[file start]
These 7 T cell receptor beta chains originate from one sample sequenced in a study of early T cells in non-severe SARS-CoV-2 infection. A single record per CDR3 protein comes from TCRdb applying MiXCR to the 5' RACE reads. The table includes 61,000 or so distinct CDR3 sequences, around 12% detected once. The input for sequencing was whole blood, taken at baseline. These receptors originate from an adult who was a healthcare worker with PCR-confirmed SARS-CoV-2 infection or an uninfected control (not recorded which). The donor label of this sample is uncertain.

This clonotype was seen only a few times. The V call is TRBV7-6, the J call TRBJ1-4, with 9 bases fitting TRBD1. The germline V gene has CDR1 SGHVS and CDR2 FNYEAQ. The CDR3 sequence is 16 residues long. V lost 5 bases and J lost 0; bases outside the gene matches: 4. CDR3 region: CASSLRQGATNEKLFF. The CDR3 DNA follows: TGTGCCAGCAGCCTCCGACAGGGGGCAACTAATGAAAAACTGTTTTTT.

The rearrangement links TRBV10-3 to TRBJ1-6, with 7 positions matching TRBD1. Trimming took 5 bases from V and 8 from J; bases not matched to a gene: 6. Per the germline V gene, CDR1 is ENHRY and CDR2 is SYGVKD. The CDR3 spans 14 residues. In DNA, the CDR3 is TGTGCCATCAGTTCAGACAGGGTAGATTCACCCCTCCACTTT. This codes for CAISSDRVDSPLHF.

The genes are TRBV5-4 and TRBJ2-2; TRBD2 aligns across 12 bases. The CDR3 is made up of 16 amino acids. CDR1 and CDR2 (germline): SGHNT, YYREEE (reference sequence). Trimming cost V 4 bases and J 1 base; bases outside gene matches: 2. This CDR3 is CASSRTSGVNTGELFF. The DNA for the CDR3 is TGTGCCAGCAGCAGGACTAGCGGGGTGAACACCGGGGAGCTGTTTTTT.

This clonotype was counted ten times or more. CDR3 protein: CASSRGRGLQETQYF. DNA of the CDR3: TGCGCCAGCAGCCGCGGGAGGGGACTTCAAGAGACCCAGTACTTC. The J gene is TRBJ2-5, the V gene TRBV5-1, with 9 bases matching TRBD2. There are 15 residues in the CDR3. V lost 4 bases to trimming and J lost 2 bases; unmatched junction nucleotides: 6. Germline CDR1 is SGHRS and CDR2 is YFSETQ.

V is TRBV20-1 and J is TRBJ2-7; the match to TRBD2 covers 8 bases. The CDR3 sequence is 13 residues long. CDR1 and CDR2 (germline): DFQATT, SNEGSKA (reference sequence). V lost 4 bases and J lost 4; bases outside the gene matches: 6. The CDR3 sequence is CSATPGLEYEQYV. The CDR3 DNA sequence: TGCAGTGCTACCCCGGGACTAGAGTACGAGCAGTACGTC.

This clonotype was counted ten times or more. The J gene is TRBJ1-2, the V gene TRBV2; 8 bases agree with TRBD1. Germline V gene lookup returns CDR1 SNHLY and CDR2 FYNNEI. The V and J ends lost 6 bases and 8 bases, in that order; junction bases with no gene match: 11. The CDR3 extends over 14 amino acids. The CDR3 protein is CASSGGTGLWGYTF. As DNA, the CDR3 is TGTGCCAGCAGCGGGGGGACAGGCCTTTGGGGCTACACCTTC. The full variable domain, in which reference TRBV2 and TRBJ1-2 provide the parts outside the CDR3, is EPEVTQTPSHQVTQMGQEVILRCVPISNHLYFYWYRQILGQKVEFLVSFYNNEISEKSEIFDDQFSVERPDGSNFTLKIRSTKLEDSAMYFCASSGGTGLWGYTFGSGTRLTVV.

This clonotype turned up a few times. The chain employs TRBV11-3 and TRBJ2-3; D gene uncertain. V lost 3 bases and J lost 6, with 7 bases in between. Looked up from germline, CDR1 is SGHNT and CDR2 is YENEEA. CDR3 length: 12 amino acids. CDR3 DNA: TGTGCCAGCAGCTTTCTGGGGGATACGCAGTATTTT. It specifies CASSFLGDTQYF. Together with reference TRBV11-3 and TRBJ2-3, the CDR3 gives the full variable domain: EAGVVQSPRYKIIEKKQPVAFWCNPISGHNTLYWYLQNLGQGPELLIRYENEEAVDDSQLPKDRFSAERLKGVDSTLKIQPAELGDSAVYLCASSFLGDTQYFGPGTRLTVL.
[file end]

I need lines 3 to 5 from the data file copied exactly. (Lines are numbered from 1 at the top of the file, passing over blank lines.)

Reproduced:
The rearrangement links TRBV10-3 to TRBJ1-6, with 7 positions matching TRBD1. Trimming took 5 bases from V and 8 from J; bases not matched to a gene: 6. Per the germline V gene, CDR1 is ENHRY and CDR2 is SYGVKD. The CDR3 spans 14 residues. In DNA, the CDR3 is TGTGCCATCAGTTCAGACAGGGTAGATTCACCCCTCCACTTT. This codes for CAISSDRVDSPLHF.

The genes are TRBV5-4 and TRBJ2-2; TRBD2 aligns across 12 bases. The CDR3 is made up of 16 amino acids. CDR1 and CDR2 (germline): SGHNT, YYREEE (reference sequence). Trimming cost V 4 bases and J 1 base; bases outside gene matches: 2. This CDR3 is CASSRTSGVNTGELFF. The DNA for the CDR3 is TGTGCCAGCAGCAGGACTAGCGGGGTGAACACCGGGGAGCTGTTTTTT.

This clonotype was counted ten times or more. CDR3 protein: CASSRGRGLQETQYF. DNA of the CDR3: TGCGCCAGCAGCCGCGGGAGGGGACTTCAAGAGACCCAGTACTTC. The J gene is TRBJ2-5, the V gene TRBV5-1, with 9 bases matching TRBD2. There are 15 residues in the CDR3. V lost 4 bases to trimming and J lost 2 bases; unmatched junction nucleotides: 6. Germline CDR1 is SGHRS and CDR2 is YFSETQ.